World leaders try to outdo each other with climate promises at Earth Day summit

World leaders try to outdo each other with climate promises at Earth Day summit
AP Photo/Markus Schreiber
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In a virtual two-day climate summit hosted by President Joe Biden on Earth Day, world leaders attempted to outdo each other on promises and boasts on tackling climate change. Activist Greta Thunberg warned ahead of the event that world leaders would bring “bullsh*t” to the summit.

As detailed by Sky News, Biden used the two-day climate summit to announce a new target of halving carbon emissions by 2030. Other world leaders, including Chinese President Xi Jinping, promised to do so in a “much shorter time span.” 

Russian President Vladimir Putin bragged about the greater extent of the actions Russia plans to take in tackling climate change. The United Kingdom’s Boris Johnson promised to do as much as the United States. India’s Narendra Modi bragged that India’s carbon footprint is 60 per cent lower than the global average. 

Compared with 2005 levels, the United States has pledged to reduce emissions by upwards of 50 per cent by 2030, US climate envoy John Kerry said. Kerry says the goal previously announced by Biden is a more than reasonable target.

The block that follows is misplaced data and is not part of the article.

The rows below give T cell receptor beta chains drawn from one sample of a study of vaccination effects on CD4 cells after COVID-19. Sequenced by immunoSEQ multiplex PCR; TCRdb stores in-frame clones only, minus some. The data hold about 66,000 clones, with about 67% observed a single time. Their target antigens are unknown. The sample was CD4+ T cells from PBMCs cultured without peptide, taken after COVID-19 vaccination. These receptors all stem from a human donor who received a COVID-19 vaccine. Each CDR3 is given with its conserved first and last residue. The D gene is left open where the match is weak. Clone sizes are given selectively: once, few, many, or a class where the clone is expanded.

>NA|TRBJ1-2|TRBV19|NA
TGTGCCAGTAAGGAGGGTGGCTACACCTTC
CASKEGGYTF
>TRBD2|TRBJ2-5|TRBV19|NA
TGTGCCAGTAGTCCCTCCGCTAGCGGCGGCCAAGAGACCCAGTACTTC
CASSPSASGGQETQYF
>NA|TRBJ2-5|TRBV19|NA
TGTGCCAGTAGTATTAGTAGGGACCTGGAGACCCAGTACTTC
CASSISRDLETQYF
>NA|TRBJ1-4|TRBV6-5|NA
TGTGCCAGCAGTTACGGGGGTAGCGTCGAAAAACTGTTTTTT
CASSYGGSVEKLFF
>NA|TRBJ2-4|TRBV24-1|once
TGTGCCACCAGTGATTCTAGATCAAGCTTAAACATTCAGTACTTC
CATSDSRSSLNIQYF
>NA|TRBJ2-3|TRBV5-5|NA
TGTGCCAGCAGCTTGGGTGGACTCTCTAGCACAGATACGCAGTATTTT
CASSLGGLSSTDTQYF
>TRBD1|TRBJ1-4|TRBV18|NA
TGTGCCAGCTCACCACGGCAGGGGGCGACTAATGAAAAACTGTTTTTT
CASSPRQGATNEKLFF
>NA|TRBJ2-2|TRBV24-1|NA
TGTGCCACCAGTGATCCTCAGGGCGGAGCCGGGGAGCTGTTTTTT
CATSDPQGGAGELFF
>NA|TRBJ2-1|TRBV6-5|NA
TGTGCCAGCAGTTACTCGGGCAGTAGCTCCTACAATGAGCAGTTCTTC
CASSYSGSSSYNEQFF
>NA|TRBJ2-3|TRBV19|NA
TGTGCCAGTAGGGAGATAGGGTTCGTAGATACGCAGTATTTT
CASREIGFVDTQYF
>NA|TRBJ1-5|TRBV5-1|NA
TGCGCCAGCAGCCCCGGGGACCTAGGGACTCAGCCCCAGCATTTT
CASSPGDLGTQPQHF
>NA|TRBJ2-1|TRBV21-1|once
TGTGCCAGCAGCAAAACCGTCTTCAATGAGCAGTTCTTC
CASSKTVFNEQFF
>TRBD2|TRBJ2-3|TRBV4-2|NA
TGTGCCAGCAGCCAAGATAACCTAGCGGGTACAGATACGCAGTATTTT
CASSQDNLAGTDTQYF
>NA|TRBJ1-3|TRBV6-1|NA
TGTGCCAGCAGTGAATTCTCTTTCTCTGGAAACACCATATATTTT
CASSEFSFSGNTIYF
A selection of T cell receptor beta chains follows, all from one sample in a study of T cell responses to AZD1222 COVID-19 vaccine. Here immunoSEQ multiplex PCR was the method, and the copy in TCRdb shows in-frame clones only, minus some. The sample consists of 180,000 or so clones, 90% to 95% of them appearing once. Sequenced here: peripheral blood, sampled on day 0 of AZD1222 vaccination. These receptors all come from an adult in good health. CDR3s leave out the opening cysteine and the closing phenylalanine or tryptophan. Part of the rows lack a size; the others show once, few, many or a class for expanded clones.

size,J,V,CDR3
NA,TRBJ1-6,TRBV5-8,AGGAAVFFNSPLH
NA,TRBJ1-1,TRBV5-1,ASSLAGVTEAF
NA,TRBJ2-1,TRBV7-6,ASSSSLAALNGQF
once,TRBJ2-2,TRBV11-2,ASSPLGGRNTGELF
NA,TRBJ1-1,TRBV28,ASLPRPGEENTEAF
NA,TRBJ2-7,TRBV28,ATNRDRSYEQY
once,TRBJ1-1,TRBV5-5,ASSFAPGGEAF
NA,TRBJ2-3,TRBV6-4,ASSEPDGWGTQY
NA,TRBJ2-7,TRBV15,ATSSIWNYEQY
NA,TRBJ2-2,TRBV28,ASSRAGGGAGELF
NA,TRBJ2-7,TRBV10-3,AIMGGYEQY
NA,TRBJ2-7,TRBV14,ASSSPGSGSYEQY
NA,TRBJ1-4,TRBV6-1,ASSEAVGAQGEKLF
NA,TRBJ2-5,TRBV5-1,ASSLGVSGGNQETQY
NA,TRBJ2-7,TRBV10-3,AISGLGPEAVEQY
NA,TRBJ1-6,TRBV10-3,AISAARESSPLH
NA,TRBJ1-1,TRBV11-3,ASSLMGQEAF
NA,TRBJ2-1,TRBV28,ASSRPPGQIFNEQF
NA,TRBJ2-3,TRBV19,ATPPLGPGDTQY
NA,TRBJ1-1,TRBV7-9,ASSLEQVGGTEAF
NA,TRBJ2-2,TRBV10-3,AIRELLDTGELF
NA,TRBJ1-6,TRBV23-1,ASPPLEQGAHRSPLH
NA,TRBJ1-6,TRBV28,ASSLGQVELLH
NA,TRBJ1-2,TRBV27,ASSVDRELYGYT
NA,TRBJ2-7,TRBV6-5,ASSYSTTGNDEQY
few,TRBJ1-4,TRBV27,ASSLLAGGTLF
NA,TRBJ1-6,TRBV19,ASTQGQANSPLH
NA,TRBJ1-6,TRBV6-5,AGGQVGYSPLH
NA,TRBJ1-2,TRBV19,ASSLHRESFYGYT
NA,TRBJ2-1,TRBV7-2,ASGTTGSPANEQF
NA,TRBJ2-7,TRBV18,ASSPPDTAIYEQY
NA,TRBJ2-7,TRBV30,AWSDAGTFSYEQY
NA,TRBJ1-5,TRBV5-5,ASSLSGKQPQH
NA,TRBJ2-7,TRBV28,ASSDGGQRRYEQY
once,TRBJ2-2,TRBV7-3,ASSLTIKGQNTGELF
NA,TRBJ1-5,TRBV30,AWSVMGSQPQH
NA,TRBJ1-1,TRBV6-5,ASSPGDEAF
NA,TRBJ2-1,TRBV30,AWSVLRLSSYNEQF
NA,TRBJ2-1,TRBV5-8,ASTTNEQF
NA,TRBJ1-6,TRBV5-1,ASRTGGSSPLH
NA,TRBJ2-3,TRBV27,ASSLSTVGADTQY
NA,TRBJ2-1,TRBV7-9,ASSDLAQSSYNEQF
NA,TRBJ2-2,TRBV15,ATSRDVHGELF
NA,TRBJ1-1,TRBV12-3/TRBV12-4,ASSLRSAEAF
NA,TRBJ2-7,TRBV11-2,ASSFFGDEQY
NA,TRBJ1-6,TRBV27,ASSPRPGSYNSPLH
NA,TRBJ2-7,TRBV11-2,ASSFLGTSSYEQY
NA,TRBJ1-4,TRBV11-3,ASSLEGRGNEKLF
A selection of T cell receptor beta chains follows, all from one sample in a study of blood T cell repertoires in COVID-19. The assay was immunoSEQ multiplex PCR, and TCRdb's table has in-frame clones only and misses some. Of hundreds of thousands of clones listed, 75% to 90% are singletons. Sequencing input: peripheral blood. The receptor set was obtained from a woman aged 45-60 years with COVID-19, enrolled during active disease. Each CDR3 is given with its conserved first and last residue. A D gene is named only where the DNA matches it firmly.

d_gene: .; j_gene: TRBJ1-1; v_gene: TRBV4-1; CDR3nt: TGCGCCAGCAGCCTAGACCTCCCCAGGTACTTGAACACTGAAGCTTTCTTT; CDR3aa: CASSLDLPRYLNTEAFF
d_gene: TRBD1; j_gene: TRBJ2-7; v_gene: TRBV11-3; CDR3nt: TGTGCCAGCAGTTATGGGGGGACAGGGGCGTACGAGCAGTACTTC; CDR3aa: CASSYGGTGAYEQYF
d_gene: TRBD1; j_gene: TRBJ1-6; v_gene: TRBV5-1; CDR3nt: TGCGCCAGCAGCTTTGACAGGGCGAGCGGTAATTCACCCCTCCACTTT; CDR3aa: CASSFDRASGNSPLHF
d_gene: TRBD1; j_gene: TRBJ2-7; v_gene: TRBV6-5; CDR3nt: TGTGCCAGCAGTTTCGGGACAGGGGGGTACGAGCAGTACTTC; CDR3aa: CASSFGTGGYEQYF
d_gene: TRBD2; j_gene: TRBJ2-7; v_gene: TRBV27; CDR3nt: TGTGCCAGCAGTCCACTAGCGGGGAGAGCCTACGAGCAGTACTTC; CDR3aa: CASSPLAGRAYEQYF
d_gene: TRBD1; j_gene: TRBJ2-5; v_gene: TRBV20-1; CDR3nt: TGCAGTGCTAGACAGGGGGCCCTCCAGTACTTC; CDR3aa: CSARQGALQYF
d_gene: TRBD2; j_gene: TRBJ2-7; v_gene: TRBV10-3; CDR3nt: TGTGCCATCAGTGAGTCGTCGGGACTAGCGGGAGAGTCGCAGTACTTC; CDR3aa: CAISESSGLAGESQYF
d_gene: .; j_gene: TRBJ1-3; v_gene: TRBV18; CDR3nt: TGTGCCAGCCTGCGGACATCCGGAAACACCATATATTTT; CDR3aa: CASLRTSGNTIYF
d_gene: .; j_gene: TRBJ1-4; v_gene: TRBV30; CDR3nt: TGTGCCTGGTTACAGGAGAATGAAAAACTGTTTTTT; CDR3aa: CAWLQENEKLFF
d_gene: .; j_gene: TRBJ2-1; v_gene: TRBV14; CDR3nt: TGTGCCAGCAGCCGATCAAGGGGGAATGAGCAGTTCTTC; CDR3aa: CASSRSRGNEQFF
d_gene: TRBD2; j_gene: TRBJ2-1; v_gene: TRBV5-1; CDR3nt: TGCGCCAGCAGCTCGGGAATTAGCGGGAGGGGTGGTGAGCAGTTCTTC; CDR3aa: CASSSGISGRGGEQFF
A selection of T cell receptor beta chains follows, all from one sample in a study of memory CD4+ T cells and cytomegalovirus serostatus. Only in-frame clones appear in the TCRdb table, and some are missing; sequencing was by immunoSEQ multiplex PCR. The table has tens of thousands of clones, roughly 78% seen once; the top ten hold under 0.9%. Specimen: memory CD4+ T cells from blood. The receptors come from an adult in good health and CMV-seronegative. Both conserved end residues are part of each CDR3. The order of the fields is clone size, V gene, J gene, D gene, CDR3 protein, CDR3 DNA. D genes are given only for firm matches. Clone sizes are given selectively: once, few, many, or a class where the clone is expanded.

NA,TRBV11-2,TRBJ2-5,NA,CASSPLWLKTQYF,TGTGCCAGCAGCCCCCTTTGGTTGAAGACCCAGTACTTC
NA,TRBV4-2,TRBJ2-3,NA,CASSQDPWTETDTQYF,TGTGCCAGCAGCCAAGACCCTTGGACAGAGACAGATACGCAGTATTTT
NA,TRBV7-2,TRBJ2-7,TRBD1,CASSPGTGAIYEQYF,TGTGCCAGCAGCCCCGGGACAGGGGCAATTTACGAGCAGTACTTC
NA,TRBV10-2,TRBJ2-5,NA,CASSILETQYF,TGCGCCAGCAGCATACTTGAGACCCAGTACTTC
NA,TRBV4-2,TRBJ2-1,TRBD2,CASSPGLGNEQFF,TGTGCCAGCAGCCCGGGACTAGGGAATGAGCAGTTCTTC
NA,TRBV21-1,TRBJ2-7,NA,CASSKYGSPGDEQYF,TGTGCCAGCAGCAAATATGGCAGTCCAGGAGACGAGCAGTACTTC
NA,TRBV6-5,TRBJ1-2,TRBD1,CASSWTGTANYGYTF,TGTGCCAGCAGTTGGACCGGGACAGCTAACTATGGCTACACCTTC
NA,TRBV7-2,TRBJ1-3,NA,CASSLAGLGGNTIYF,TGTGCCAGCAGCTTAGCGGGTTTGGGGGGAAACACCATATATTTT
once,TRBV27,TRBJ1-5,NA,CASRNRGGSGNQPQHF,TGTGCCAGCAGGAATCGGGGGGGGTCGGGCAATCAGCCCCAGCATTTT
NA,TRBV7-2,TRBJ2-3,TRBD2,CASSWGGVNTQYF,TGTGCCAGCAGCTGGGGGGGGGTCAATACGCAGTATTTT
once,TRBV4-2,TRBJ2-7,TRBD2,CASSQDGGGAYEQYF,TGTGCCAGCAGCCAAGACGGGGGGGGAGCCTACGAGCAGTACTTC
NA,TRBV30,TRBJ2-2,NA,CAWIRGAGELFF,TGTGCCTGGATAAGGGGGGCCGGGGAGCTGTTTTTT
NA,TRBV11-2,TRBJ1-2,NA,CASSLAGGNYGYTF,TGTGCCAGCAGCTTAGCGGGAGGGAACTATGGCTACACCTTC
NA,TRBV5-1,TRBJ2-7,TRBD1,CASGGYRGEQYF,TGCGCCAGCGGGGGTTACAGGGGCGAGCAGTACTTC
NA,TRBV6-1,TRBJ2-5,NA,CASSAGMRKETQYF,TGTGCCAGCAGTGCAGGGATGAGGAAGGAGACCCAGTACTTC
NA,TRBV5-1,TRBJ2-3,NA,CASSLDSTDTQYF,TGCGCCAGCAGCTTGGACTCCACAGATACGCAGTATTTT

"Will we probably wind up exceeding it? I suspect yes," he said. "I'm generally optimistic because so much is beginning to happen."

Efforts to cut America’s carbon emissions include the widespread adoption of electric vehicles and a reduction of emissions caused by manufacturing and power consumption, which are largely driven by the use of fossil fuels in the U.S. The move towards a carbon-neutral or even carbon-negative U.S. economy will be highly contingent on the adoption of renewable energy sources.

Canada has pledged to follow America’s lead by reducing carbon emissions by 40 to 45 per cent compared to 2005 levels by 2030. 

In contrast, the U.K. is measuring its target against 1990 levels, a baseline most commonly used by the United Nations — meaning that the U.K. is expected to reduce its carbon emissions by even greater levels than its North American counterparts. Boris Johnson boasted that emissions in the U.K. will be cut by 78 per cent by 2035. 

As noted by Sky News, each representative present attempted to try and one-up each other with boasts on their efforts to “build back better.” Notably, Johnson used phrases like “Saudi Arabia of wind” and “First country to legislate for net-zero.”

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  • By Sheila Gunn Reid


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